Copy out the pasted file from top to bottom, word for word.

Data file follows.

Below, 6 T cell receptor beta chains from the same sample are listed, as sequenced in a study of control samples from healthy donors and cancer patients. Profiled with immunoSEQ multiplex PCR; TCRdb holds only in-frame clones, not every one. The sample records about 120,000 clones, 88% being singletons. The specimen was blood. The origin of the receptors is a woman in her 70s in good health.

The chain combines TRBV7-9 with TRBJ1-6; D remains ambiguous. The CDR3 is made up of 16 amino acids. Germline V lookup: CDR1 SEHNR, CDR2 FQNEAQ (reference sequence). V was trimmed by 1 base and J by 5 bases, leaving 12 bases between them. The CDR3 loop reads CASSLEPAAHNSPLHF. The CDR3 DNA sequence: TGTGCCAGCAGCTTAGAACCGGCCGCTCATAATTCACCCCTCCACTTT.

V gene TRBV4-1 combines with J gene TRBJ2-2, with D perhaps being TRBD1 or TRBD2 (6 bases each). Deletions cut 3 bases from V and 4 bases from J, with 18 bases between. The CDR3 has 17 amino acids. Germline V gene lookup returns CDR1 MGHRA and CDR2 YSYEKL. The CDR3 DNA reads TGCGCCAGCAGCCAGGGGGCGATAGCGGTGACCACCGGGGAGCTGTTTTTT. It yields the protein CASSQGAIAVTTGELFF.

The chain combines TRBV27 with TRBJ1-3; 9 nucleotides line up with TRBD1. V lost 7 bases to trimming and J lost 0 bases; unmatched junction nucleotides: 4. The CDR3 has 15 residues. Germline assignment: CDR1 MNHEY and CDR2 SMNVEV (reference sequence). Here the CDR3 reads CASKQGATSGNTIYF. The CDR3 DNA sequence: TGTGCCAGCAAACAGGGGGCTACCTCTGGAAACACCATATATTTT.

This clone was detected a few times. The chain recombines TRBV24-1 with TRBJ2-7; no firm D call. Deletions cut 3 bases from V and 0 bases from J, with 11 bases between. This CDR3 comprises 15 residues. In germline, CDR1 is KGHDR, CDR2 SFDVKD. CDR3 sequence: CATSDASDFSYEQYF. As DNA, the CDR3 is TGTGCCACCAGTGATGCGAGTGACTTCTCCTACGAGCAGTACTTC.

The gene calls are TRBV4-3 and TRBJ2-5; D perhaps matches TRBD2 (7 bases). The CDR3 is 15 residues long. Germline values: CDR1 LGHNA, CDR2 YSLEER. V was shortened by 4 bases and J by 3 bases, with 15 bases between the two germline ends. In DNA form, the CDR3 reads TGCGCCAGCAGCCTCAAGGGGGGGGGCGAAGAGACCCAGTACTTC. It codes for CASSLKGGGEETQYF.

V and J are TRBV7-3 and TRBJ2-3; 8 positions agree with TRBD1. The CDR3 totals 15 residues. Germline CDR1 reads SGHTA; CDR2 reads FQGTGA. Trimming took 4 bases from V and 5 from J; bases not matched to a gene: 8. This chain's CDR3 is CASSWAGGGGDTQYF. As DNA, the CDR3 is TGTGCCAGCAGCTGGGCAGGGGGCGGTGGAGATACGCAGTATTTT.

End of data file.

Below, 6 T cell receptor beta chains from the same sample are listed, as sequenced in a study of control samples from healthy donors and cancer patients. Profiled with immunoSEQ multiplex PCR; TCRdb holds only in-frame clones, not every one. The sample records about 120,000 clones, 88% being singletons. The specimen was blood. The origin of the receptors is a woman in her 70s in good health.

The chain combines TRBV7-9 with TRBJ1-6; D remains ambiguous. The CDR3 is made up of 16 amino acids. Germline V lookup: CDR1 SEHNR, CDR2 FQNEAQ (reference sequence). V was trimmed by 1 base and J by 5 bases, leaving 12 bases between them. The CDR3 loop reads CASSLEPAAHNSPLHF. The CDR3 DNA sequence: TGTGCCAGCAGCTTAGAACCGGCCGCTCATAATTCACCCCTCCACTTT.

V gene TRBV4-1 combines with J gene TRBJ2-2, with D perhaps being TRBD1 or TRBD2 (6 bases each). Deletions cut 3 bases from V and 4 bases from J, with 18 bases between. The CDR3 has 17 amino acids. Germline V gene lookup returns CDR1 MGHRA and CDR2 YSYEKL. The CDR3 DNA reads TGCGCCAGCAGCCAGGGGGCGATAGCGGTGACCACCGGGGAGCTGTTTTTT. It yields the protein CASSQGAIAVTTGELFF.

The chain combines TRBV27 with TRBJ1-3; 9 nucleotides line up with TRBD1. V lost 7 bases to trimming and J lost 0 bases; unmatched junction nucleotides: 4. The CDR3 has 15 residues. Germline assignment: CDR1 MNHEY and CDR2 SMNVEV (reference sequence). Here the CDR3 reads CASKQGATSGNTIYF. The CDR3 DNA sequence: TGTGCCAGCAAACAGGGGGCTACCTCTGGAAACACCATATATTTT.

This clone was detected a few times. The chain recombines TRBV24-1 with TRBJ2-7; no firm D call. Deletions cut 3 bases from V and 0 bases from J, with 11 bases between. This CDR3 comprises 15 residues. In germline, CDR1 is KGHDR, CDR2 SFDVKD. CDR3 sequence: CATSDASDFSYEQYF. As DNA, the CDR3 is TGTGCCACCAGTGATGCGAGTGACTTCTCCTACGAGCAGTACTTC.

The gene calls are TRBV4-3 and TRBJ2-5; D perhaps matches TRBD2 (7 bases). The CDR3 is 15 residues long. Germline values: CDR1 LGHNA, CDR2 YSLEER. V was shortened by 4 bases and J by 3 bases, with 15 bases between the two germline ends. In DNA form, the CDR3 reads TGCGCCAGCAGCCTCAAGGGGGGGGGCGAAGAGACCCAGTACTTC. It codes for CASSLKGGGEETQYF.

V and J are TRBV7-3 and TRBJ2-3; 8 positions agree with TRBD1. The CDR3 totals 15 residues. Germline CDR1 reads SGHTA; CDR2 reads FQGTGA. Trimming took 4 bases from V and 5 from J; bases not matched to a gene: 8. This chain's CDR3 is CASSWAGGGGDTQYF. As DNA, the CDR3 is TGTGCCAGCAGCTGGGCAGGGGGCGGTGGAGATACGCAGTATTTT.